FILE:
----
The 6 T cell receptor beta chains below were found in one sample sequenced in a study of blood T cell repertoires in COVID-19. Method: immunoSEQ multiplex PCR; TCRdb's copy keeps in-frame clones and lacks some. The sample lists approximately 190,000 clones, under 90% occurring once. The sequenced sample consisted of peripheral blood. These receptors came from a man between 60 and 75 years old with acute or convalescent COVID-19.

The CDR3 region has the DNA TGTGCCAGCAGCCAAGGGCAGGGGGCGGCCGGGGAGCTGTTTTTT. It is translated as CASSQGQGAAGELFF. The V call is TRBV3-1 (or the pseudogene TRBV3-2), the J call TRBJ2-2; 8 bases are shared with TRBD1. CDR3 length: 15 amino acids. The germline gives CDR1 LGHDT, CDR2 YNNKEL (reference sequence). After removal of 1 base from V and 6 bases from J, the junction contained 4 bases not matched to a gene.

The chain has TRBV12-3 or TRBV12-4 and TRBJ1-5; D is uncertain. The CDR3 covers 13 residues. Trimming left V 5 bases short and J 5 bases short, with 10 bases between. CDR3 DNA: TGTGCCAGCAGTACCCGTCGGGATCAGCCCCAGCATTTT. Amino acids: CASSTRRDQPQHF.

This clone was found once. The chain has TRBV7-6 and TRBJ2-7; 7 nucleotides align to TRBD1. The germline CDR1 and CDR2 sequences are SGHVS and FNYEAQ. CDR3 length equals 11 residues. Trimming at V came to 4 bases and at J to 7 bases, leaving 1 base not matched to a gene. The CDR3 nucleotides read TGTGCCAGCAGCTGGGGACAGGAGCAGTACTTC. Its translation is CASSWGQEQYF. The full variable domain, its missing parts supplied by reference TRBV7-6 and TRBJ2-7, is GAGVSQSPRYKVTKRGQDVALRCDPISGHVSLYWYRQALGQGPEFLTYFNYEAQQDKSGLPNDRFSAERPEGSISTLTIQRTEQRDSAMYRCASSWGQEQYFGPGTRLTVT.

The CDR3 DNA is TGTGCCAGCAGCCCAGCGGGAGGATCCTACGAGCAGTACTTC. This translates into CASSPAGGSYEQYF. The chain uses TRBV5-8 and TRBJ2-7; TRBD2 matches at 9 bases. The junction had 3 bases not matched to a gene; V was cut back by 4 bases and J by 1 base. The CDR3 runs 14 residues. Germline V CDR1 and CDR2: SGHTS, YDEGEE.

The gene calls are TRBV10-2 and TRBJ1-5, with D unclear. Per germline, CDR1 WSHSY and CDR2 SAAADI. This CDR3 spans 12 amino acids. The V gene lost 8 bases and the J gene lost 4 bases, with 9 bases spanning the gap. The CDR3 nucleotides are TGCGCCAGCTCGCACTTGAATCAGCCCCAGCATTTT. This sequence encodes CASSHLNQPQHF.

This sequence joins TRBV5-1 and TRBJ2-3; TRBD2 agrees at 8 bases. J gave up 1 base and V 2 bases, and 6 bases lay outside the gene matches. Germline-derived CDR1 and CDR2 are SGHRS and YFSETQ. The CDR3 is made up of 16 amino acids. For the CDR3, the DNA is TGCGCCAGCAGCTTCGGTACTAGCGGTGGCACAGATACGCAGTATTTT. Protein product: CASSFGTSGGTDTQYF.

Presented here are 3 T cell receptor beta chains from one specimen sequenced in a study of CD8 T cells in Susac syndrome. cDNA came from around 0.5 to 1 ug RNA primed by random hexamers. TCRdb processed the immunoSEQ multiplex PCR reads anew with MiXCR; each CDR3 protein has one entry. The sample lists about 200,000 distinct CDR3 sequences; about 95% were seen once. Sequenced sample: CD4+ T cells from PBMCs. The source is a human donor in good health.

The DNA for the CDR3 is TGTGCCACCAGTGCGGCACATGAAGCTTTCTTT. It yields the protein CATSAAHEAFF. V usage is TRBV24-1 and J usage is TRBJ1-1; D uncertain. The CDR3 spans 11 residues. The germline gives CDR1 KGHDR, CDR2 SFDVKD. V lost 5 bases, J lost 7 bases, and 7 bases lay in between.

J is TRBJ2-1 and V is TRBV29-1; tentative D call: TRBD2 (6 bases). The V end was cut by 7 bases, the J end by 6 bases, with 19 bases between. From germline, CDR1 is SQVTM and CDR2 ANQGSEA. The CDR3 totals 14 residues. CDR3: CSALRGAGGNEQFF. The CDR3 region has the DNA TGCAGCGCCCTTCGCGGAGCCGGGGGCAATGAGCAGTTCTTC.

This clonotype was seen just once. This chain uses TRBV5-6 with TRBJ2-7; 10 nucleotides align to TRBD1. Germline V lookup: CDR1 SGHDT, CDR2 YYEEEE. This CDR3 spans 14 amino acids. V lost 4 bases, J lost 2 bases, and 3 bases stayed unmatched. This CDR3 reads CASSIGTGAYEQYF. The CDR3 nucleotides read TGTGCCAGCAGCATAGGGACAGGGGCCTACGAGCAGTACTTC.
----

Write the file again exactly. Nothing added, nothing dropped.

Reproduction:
The 6 T cell receptor beta chains below were found in one sample sequenced in a study of blood T cell repertoires in COVID-19. Method: immunoSEQ multiplex PCR; TCRdb's copy keeps in-frame clones and lacks some. The sample lists approximately 190,000 clones, under 90% occurring once. The sequenced sample consisted of peripheral blood. These receptors came from a man between 60 and 75 years old with acute or convalescent COVID-19.

The CDR3 region has the DNA TGTGCCAGCAGCCAAGGGCAGGGGGCGGCCGGGGAGCTGTTTTTT. It is translated as CASSQGQGAAGELFF. The V call is TRBV3-1 (or the pseudogene TRBV3-2), the J call TRBJ2-2; 8 bases are shared with TRBD1. CDR3 length: 15 amino acids. The germline gives CDR1 LGHDT, CDR2 YNNKEL (reference sequence). After removal of 1 base from V and 6 bases from J, the junction contained 4 bases not matched to a gene.

The chain has TRBV12-3 or TRBV12-4 and TRBJ1-5; D is uncertain. The CDR3 covers 13 residues. Trimming left V 5 bases short and J 5 bases short, with 10 bases between. CDR3 DNA: TGTGCCAGCAGTACCCGTCGGGATCAGCCCCAGCATTTT. Amino acids: CASSTRRDQPQHF.

This clone was found once. The chain has TRBV7-6 and TRBJ2-7; 7 nucleotides align to TRBD1. The germline CDR1 and CDR2 sequences are SGHVS and FNYEAQ. CDR3 length equals 11 residues. Trimming at V came to 4 bases and at J to 7 bases, leaving 1 base not matched to a gene. The CDR3 nucleotides read TGTGCCAGCAGCTGGGGACAGGAGCAGTACTTC. Its translation is CASSWGQEQYF. The full variable domain, its missing parts supplied by reference TRBV7-6 and TRBJ2-7, is GAGVSQSPRYKVTKRGQDVALRCDPISGHVSLYWYRQALGQGPEFLTYFNYEAQQDKSGLPNDRFSAERPEGSISTLTIQRTEQRDSAMYRCASSWGQEQYFGPGTRLTVT.

The CDR3 DNA is TGTGCCAGCAGCCCAGCGGGAGGATCCTACGAGCAGTACTTC. This translates into CASSPAGGSYEQYF. The chain uses TRBV5-8 and TRBJ2-7; TRBD2 matches at 9 bases. The junction had 3 bases not matched to a gene; V was cut back by 4 bases and J by 1 base. The CDR3 runs 14 residues. Germline V CDR1 and CDR2: SGHTS, YDEGEE.

The gene calls are TRBV10-2 and TRBJ1-5, with D unclear. Per germline, CDR1 WSHSY and CDR2 SAAADI. This CDR3 spans 12 amino acids. The V gene lost 8 bases and the J gene lost 4 bases, with 9 bases spanning the gap. The CDR3 nucleotides are TGCGCCAGCTCGCACTTGAATCAGCCCCAGCATTTT. This sequence encodes CASSHLNQPQHF.

This sequence joins TRBV5-1 and TRBJ2-3; TRBD2 agrees at 8 bases. J gave up 1 base and V 2 bases, and 6 bases lay outside the gene matches. Germline-derived CDR1 and CDR2 are SGHRS and YFSETQ. The CDR3 is made up of 16 amino acids. For the CDR3, the DNA is TGCGCCAGCAGCTTCGGTACTAGCGGTGGCACAGATACGCAGTATTTT. Protein product: CASSFGTSGGTDTQYF.

Presented here are 3 T cell receptor beta chains from one specimen sequenced in a study of CD8 T cells in Susac syndrome. cDNA came from around 0.5 to 1 ug RNA primed by random hexamers. TCRdb processed the immunoSEQ multiplex PCR reads anew with MiXCR; each CDR3 protein has one entry. The sample lists about 200,000 distinct CDR3 sequences; about 95% were seen once. Sequenced sample: CD4+ T cells from PBMCs. The source is a human donor in good health.

The DNA for the CDR3 is TGTGCCACCAGTGCGGCACATGAAGCTTTCTTT. It yields the protein CATSAAHEAFF. V usage is TRBV24-1 and J usage is TRBJ1-1; D uncertain. The CDR3 spans 11 residues. The germline gives CDR1 KGHDR, CDR2 SFDVKD. V lost 5 bases, J lost 7 bases, and 7 bases lay in between.

J is TRBJ2-1 and V is TRBV29-1; tentative D call: TRBD2 (6 bases). The V end was cut by 7 bases, the J end by 6 bases, with 19 bases between. From germline, CDR1 is SQVTM and CDR2 ANQGSEA. The CDR3 totals 14 residues. CDR3: CSALRGAGGNEQFF. The CDR3 region has the DNA TGCAGCGCCCTTCGCGGAGCCGGGGGCAATGAGCAGTTCTTC.

This clonotype was seen just once. This chain uses TRBV5-6 with TRBJ2-7; 10 nucleotides align to TRBD1. Germline V lookup: CDR1 SGHDT, CDR2 YYEEEE. This CDR3 spans 14 amino acids. V lost 4 bases, J lost 2 bases, and 3 bases stayed unmatched. This CDR3 reads CASSIGTGAYEQYF. The CDR3 nucleotides read TGTGCCAGCAGCATAGGGACAGGGGCCTACGAGCAGTACTTC.